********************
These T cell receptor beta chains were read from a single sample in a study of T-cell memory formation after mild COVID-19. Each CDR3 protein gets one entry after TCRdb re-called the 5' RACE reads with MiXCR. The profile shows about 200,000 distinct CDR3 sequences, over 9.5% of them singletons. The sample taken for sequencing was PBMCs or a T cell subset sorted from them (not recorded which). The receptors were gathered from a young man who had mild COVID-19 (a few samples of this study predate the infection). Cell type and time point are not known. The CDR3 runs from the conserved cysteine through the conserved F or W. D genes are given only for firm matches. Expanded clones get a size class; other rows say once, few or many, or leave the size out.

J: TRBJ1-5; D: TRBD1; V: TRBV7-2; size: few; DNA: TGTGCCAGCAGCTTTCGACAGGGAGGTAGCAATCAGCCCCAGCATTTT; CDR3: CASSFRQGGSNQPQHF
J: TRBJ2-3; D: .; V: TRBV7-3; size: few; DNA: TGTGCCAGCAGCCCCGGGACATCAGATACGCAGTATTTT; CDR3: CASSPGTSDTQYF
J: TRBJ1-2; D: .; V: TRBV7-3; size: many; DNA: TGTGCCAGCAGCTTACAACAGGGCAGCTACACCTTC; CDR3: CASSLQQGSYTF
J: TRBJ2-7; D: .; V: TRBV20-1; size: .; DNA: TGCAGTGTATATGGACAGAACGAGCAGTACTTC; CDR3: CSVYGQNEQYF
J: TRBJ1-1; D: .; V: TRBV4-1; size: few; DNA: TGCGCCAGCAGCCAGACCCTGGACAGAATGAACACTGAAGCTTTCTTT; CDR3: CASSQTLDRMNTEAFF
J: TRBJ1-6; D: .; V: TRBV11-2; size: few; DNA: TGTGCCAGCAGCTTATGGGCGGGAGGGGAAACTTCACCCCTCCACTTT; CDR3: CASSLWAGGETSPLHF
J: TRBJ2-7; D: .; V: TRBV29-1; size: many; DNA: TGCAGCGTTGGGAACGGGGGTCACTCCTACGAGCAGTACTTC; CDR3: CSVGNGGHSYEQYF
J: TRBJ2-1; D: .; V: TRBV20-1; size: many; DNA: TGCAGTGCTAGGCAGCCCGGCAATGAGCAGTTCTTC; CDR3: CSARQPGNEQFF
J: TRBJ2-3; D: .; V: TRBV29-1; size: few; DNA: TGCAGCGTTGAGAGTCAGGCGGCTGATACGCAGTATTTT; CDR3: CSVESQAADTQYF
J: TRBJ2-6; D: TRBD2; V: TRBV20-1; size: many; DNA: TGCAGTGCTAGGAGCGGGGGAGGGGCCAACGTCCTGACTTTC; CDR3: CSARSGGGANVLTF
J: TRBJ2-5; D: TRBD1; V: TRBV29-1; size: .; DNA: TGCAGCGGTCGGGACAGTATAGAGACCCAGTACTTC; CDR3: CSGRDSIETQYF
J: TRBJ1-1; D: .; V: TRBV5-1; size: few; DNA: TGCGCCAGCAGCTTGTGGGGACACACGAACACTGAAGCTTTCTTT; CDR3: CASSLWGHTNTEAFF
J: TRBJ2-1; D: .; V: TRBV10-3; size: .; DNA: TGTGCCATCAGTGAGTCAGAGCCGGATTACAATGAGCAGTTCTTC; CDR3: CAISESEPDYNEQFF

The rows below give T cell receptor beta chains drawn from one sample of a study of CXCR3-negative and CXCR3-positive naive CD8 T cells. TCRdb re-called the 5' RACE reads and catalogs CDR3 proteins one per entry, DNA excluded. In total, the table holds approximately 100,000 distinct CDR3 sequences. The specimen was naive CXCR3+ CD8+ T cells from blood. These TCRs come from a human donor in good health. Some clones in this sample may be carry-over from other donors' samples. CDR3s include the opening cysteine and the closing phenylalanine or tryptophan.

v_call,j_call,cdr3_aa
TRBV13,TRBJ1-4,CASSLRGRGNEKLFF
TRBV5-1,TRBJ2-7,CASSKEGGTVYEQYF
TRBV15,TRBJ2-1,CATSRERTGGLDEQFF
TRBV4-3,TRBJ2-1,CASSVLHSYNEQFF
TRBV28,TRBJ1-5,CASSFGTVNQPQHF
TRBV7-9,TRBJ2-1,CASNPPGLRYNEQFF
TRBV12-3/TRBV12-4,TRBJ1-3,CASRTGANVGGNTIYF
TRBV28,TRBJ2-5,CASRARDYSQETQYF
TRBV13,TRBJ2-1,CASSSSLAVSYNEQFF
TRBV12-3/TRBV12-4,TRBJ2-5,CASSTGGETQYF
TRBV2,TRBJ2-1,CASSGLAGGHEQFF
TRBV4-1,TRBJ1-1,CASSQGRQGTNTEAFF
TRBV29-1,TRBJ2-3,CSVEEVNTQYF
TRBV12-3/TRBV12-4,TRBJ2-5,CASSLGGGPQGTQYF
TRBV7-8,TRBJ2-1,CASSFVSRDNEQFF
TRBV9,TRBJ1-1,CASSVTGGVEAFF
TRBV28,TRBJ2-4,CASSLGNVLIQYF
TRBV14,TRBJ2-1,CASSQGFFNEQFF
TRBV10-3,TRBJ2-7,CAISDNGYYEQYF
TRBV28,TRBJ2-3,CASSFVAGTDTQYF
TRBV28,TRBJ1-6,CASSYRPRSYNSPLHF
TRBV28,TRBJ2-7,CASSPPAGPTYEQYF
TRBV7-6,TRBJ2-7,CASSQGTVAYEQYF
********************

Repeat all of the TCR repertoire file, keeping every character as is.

These T cell receptor beta chains were read from a single sample in a study of T-cell memory formation after mild COVID-19. Each CDR3 protein gets one entry after TCRdb re-called the 5' RACE reads with MiXCR. The profile shows about 200,000 distinct CDR3 sequences, over 9.5% of them singletons. The sample taken for sequencing was PBMCs or a T cell subset sorted from them (not recorded which). The receptors were gathered from a young man who had mild COVID-19 (a few samples of this study predate the infection). Cell type and time point are not known. The CDR3 runs from the conserved cysteine through the conserved F or W. D genes are given only for firm matches. Expanded clones get a size class; other rows say once, few or many, or leave the size out.

J: TRBJ1-5; D: TRBD1; V: TRBV7-2; size: few; DNA: TGTGCCAGCAGCTTTCGACAGGGAGGTAGCAATCAGCCCCAGCATTTT; CDR3: CASSFRQGGSNQPQHF
J: TRBJ2-3; D: .; V: TRBV7-3; size: few; DNA: TGTGCCAGCAGCCCCGGGACATCAGATACGCAGTATTTT; CDR3: CASSPGTSDTQYF
J: TRBJ1-2; D: .; V: TRBV7-3; size: many; DNA: TGTGCCAGCAGCTTACAACAGGGCAGCTACACCTTC; CDR3: CASSLQQGSYTF
J: TRBJ2-7; D: .; V: TRBV20-1; size: .; DNA: TGCAGTGTATATGGACAGAACGAGCAGTACTTC; CDR3: CSVYGQNEQYF
J: TRBJ1-1; D: .; V: TRBV4-1; size: few; DNA: TGCGCCAGCAGCCAGACCCTGGACAGAATGAACACTGAAGCTTTCTTT; CDR3: CASSQTLDRMNTEAFF
J: TRBJ1-6; D: .; V: TRBV11-2; size: few; DNA: TGTGCCAGCAGCTTATGGGCGGGAGGGGAAACTTCACCCCTCCACTTT; CDR3: CASSLWAGGETSPLHF
J: TRBJ2-7; D: .; V: TRBV29-1; size: many; DNA: TGCAGCGTTGGGAACGGGGGTCACTCCTACGAGCAGTACTTC; CDR3: CSVGNGGHSYEQYF
J: TRBJ2-1; D: .; V: TRBV20-1; size: many; DNA: TGCAGTGCTAGGCAGCCCGGCAATGAGCAGTTCTTC; CDR3: CSARQPGNEQFF
J: TRBJ2-3; D: .; V: TRBV29-1; size: few; DNA: TGCAGCGTTGAGAGTCAGGCGGCTGATACGCAGTATTTT; CDR3: CSVESQAADTQYF
J: TRBJ2-6; D: TRBD2; V: TRBV20-1; size: many; DNA: TGCAGTGCTAGGAGCGGGGGAGGGGCCAACGTCCTGACTTTC; CDR3: CSARSGGGANVLTF
J: TRBJ2-5; D: TRBD1; V: TRBV29-1; size: .; DNA: TGCAGCGGTCGGGACAGTATAGAGACCCAGTACTTC; CDR3: CSGRDSIETQYF
J: TRBJ1-1; D: .; V: TRBV5-1; size: few; DNA: TGCGCCAGCAGCTTGTGGGGACACACGAACACTGAAGCTTTCTTT; CDR3: CASSLWGHTNTEAFF
J: TRBJ2-1; D: .; V: TRBV10-3; size: .; DNA: TGTGCCATCAGTGAGTCAGAGCCGGATTACAATGAGCAGTTCTTC; CDR3: CAISESEPDYNEQFF

The rows below give T cell receptor beta chains drawn from one sample of a study of CXCR3-negative and CXCR3-positive naive CD8 T cells. TCRdb re-called the 5' RACE reads and catalogs CDR3 proteins one per entry, DNA excluded. In total, the table holds approximately 100,000 distinct CDR3 sequences. The specimen was naive CXCR3+ CD8+ T cells from blood. These TCRs come from a human donor in good health. Some clones in this sample may be carry-over from other donors' samples. CDR3s include the opening cysteine and the closing phenylalanine or tryptophan.

v_call,j_call,cdr3_aa
TRBV13,TRBJ1-4,CASSLRGRGNEKLFF
TRBV5-1,TRBJ2-7,CASSKEGGTVYEQYF
TRBV15,TRBJ2-1,CATSRERTGGLDEQFF
TRBV4-3,TRBJ2-1,CASSVLHSYNEQFF
TRBV28,TRBJ1-5,CASSFGTVNQPQHF
TRBV7-9,TRBJ2-1,CASNPPGLRYNEQFF
TRBV12-3/TRBV12-4,TRBJ1-3,CASRTGANVGGNTIYF
TRBV28,TRBJ2-5,CASRARDYSQETQYF
TRBV13,TRBJ2-1,CASSSSLAVSYNEQFF
TRBV12-3/TRBV12-4,TRBJ2-5,CASSTGGETQYF
TRBV2,TRBJ2-1,CASSGLAGGHEQFF
TRBV4-1,TRBJ1-1,CASSQGRQGTNTEAFF
TRBV29-1,TRBJ2-3,CSVEEVNTQYF
TRBV12-3/TRBV12-4,TRBJ2-5,CASSLGGGPQGTQYF
TRBV7-8,TRBJ2-1,CASSFVSRDNEQFF
TRBV9,TRBJ1-1,CASSVTGGVEAFF
TRBV28,TRBJ2-4,CASSLGNVLIQYF
TRBV14,TRBJ2-1,CASSQGFFNEQFF
TRBV10-3,TRBJ2-7,CAISDNGYYEQYF
TRBV28,TRBJ2-3,CASSFVAGTDTQYF
TRBV28,TRBJ1-6,CASSYRPRSYNSPLHF
TRBV28,TRBJ2-7,CASSPPAGPTYEQYF
TRBV7-6,TRBJ2-7,CASSQGTVAYEQYF